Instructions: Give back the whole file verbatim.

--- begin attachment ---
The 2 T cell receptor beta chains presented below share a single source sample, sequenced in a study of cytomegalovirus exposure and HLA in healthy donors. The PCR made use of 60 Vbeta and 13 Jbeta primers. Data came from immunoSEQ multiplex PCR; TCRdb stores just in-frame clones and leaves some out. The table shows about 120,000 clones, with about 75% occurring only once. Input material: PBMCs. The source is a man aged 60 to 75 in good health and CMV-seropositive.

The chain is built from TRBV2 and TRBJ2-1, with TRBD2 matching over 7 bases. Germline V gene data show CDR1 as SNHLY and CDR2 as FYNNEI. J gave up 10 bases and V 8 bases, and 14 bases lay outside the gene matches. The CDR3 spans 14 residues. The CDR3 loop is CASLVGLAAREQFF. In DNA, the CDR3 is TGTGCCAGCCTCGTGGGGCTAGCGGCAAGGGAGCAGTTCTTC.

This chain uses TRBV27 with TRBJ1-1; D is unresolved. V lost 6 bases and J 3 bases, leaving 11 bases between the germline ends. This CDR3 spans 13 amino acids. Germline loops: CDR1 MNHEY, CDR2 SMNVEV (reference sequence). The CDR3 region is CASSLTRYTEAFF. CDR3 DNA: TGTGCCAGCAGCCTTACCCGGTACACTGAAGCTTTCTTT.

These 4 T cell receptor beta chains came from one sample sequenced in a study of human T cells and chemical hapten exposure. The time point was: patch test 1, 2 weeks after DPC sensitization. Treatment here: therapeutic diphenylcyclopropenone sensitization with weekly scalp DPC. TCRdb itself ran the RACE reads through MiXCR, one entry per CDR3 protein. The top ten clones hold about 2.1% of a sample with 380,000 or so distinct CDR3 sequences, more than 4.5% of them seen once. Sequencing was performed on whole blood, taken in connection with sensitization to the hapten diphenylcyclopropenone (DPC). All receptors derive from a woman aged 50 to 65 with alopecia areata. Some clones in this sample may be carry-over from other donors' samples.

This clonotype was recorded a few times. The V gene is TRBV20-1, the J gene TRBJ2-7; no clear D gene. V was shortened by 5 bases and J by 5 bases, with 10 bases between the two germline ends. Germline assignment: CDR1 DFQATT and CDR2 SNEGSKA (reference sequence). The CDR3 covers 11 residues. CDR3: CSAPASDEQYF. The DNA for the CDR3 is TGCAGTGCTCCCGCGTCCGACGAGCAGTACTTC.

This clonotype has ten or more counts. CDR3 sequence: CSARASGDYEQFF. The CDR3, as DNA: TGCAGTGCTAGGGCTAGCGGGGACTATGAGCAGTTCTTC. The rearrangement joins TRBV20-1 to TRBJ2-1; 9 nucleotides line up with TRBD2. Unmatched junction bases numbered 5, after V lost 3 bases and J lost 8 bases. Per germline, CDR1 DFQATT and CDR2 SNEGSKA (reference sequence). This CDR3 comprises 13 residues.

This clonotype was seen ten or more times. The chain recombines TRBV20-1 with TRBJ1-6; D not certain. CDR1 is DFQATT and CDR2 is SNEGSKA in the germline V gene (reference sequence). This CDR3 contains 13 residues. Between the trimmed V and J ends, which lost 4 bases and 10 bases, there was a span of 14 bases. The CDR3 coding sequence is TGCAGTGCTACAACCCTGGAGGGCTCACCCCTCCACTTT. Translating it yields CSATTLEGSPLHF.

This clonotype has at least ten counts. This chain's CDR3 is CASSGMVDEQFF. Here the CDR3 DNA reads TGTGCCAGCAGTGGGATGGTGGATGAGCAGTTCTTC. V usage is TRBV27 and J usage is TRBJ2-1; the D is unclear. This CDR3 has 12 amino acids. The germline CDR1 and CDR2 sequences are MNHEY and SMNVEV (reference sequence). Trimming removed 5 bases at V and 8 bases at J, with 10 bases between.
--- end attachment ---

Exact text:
The 2 T cell receptor beta chains presented below share a single source sample, sequenced in a study of cytomegalovirus exposure and HLA in healthy donors. The PCR made use of 60 Vbeta and 13 Jbeta primers. Data came from immunoSEQ multiplex PCR; TCRdb stores just in-frame clones and leaves some out. The table shows about 120,000 clones, with about 75% occurring only once. Input material: PBMCs. The source is a man aged 60 to 75 in good health and CMV-seropositive.

The chain is built from TRBV2 and TRBJ2-1, with TRBD2 matching over 7 bases. Germline V gene data show CDR1 as SNHLY and CDR2 as FYNNEI. J gave up 10 bases and V 8 bases, and 14 bases lay outside the gene matches. The CDR3 spans 14 residues. The CDR3 loop is CASLVGLAAREQFF. In DNA, the CDR3 is TGTGCCAGCCTCGTGGGGCTAGCGGCAAGGGAGCAGTTCTTC.

This chain uses TRBV27 with TRBJ1-1; D is unresolved. V lost 6 bases and J 3 bases, leaving 11 bases between the germline ends. This CDR3 spans 13 amino acids. Germline loops: CDR1 MNHEY, CDR2 SMNVEV (reference sequence). The CDR3 region is CASSLTRYTEAFF. CDR3 DNA: TGTGCCAGCAGCCTTACCCGGTACACTGAAGCTTTCTTT.

These 4 T cell receptor beta chains came from one sample sequenced in a study of human T cells and chemical hapten exposure. The time point was: patch test 1, 2 weeks after DPC sensitization. Treatment here: therapeutic diphenylcyclopropenone sensitization with weekly scalp DPC. TCRdb itself ran the RACE reads through MiXCR, one entry per CDR3 protein. The top ten clones hold about 2.1% of a sample with 380,000 or so distinct CDR3 sequences, more than 4.5% of them seen once. Sequencing was performed on whole blood, taken in connection with sensitization to the hapten diphenylcyclopropenone (DPC). All receptors derive from a woman aged 50 to 65 with alopecia areata. Some clones in this sample may be carry-over from other donors' samples.

This clonotype was recorded a few times. The V gene is TRBV20-1, the J gene TRBJ2-7; no clear D gene. V was shortened by 5 bases and J by 5 bases, with 10 bases between the two germline ends. Germline assignment: CDR1 DFQATT and CDR2 SNEGSKA (reference sequence). The CDR3 covers 11 residues. CDR3: CSAPASDEQYF. The DNA for the CDR3 is TGCAGTGCTCCCGCGTCCGACGAGCAGTACTTC.

This clonotype has ten or more counts. CDR3 sequence: CSARASGDYEQFF. The CDR3, as DNA: TGCAGTGCTAGGGCTAGCGGGGACTATGAGCAGTTCTTC. The rearrangement joins TRBV20-1 to TRBJ2-1; 9 nucleotides line up with TRBD2. Unmatched junction bases numbered 5, after V lost 3 bases and J lost 8 bases. Per germline, CDR1 DFQATT and CDR2 SNEGSKA (reference sequence). This CDR3 comprises 13 residues.

This clonotype was seen ten or more times. The chain recombines TRBV20-1 with TRBJ1-6; D not certain. CDR1 is DFQATT and CDR2 is SNEGSKA in the germline V gene (reference sequence). This CDR3 contains 13 residues. Between the trimmed V and J ends, which lost 4 bases and 10 bases, there was a span of 14 bases. The CDR3 coding sequence is TGCAGTGCTACAACCCTGGAGGGCTCACCCCTCCACTTT. Translating it yields CSATTLEGSPLHF.

This clonotype has at least ten counts. This chain's CDR3 is CASSGMVDEQFF. Here the CDR3 DNA reads TGTGCCAGCAGTGGGATGGTGGATGAGCAGTTCTTC. V usage is TRBV27 and J usage is TRBJ2-1; the D is unclear. This CDR3 has 12 amino acids. The germline CDR1 and CDR2 sequences are MNHEY and SMNVEV (reference sequence). Trimming removed 5 bases at V and 8 bases at J, with 10 bases between.